Peak Design took advantage of Earth Day to do just that—they shut down their main website and redirected that incoming traffic to a landing page that educated visitors on their used gear PD Marketplace. Sneaky. Simple. And totally genius.
As self-professed logophiles, we have to remind you: words create worlds. Language plays a huge role in making your program accessible to consumers. We love the way our client RESPONSIBLE applies their brand voice on their Buy Back page, calling out the pain points of other platforms while simultaneously inviting consumers to participate in their own resale program—all in a few concise, quippy sentences. “Skip the fees, hidden costs and ghosting you get on Depop or eBay. Message us with what you’ve got, get a quote and get paid.“
Consider too the ways that your resale program shows up in the IRL retail environment. What training is needed for retail teams so they can speak from the heart? Are there use cases for in-store display elements like point-of-sale takeaway assets or a dedicated resale rack?
Once the ball is rolling, don’t let it stop. Continuing to measure, test, and adapt will keep things fresh and iron out wrinkles as they come.
The future of resale is bright
If you’re considering branded resale, you’re in good company. Whether driven by personal sustainability morals or the influence of pop culture, consumers are increasingly open to selling as well as buying sustainably.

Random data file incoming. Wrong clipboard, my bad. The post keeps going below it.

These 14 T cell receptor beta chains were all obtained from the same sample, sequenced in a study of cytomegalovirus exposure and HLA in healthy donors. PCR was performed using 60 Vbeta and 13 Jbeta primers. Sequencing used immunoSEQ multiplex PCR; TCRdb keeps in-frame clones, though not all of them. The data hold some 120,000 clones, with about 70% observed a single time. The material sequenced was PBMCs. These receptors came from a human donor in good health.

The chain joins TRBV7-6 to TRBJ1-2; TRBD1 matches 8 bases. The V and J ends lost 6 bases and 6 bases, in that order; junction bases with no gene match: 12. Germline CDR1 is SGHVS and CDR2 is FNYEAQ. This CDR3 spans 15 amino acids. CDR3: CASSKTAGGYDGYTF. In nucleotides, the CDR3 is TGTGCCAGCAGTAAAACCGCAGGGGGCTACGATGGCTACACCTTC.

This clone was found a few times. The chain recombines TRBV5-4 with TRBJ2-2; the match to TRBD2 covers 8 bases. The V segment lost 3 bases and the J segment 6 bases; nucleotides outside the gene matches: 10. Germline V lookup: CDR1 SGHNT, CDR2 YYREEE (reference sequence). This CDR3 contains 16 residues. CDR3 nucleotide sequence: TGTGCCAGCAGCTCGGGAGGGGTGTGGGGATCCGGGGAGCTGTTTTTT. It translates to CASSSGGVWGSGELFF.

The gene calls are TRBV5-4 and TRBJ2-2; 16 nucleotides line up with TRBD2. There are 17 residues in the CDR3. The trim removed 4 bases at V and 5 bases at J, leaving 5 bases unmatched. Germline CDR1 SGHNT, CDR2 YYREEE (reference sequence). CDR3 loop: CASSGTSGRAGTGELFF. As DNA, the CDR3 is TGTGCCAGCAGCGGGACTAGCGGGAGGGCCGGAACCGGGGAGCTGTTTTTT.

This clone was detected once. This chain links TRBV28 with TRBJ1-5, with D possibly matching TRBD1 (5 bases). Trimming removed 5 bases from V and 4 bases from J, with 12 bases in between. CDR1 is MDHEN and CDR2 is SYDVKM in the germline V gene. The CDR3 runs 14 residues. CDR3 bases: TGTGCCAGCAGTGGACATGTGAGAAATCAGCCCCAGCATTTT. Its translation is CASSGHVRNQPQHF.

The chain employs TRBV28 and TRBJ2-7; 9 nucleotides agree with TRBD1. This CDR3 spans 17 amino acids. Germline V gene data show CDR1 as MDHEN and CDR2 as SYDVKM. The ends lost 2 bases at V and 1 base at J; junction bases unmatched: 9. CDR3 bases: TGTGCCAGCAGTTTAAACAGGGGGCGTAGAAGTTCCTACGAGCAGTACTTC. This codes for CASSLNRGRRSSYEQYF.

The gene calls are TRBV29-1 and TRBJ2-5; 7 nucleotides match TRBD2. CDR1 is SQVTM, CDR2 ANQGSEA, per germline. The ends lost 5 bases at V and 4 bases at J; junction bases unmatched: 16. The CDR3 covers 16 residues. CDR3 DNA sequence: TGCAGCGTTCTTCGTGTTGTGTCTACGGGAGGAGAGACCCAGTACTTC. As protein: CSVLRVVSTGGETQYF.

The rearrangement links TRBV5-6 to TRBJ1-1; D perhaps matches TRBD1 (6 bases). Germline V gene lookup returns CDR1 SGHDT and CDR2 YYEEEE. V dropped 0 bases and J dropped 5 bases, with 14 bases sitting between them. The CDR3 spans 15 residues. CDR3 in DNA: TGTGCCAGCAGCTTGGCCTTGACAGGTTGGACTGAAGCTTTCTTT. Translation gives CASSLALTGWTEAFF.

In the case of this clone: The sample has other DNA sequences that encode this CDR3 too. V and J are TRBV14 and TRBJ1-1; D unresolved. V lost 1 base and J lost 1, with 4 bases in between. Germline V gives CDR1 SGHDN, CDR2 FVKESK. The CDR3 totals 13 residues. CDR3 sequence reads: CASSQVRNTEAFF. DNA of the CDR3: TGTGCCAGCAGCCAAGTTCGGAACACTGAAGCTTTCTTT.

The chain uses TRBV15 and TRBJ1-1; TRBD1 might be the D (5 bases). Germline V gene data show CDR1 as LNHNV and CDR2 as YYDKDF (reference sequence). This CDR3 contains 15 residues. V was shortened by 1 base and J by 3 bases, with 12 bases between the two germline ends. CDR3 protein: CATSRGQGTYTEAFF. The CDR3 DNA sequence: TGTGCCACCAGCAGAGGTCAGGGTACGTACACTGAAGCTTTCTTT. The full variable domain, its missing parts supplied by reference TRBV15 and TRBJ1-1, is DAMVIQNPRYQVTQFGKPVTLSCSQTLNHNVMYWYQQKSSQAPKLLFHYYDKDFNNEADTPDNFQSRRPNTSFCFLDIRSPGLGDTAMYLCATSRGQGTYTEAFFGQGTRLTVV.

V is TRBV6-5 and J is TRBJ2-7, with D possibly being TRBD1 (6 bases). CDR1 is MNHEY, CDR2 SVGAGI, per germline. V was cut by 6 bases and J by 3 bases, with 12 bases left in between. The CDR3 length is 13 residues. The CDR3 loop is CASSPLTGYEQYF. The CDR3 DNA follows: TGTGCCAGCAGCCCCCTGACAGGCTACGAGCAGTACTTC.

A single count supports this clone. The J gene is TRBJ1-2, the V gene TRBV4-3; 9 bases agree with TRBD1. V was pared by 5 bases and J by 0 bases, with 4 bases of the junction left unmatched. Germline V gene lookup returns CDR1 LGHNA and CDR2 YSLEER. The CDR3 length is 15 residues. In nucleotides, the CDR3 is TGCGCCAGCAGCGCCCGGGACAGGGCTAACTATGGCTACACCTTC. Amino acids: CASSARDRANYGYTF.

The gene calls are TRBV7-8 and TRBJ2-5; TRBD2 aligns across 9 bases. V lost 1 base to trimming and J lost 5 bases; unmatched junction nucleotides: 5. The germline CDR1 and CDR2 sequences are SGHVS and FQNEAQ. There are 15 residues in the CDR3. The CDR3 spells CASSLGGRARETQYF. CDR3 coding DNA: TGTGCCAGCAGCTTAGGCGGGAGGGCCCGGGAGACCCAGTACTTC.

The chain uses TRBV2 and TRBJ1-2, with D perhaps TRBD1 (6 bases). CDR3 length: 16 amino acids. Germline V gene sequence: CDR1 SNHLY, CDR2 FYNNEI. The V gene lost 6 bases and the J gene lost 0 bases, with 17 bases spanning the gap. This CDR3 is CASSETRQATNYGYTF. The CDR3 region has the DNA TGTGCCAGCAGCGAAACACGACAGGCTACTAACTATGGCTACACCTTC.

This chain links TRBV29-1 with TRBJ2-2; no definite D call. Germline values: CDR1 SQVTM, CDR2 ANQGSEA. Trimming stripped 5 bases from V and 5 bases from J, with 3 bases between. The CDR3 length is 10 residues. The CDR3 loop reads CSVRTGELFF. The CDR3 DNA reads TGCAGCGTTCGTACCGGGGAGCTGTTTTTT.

“There’s a demographic we call The Circulars who are already engaging in the full loop of circular fashion, meaning they’re both selling and buying recommerce,” Wilson explains. “This is the future of fashion, so at this point the question is not if you should be participating in resale—it’s how soon can you start?”
As resale transforms the retail landscape, it’s also breaking ground on supply chain transparency. Imagine knowing the unabridged lifecycle of your clothes, from raw materials all the way through end-of-life recycling. Wilson predicts that in 3–5 years, every product will have a digital identifier that does just that—RFID tags or QR codes that consumers can scan to learn more about an item, creating a blockchain-style ledger of its purchase history.
Circular fashion isn’t going anywhere any time soon—except into more closets.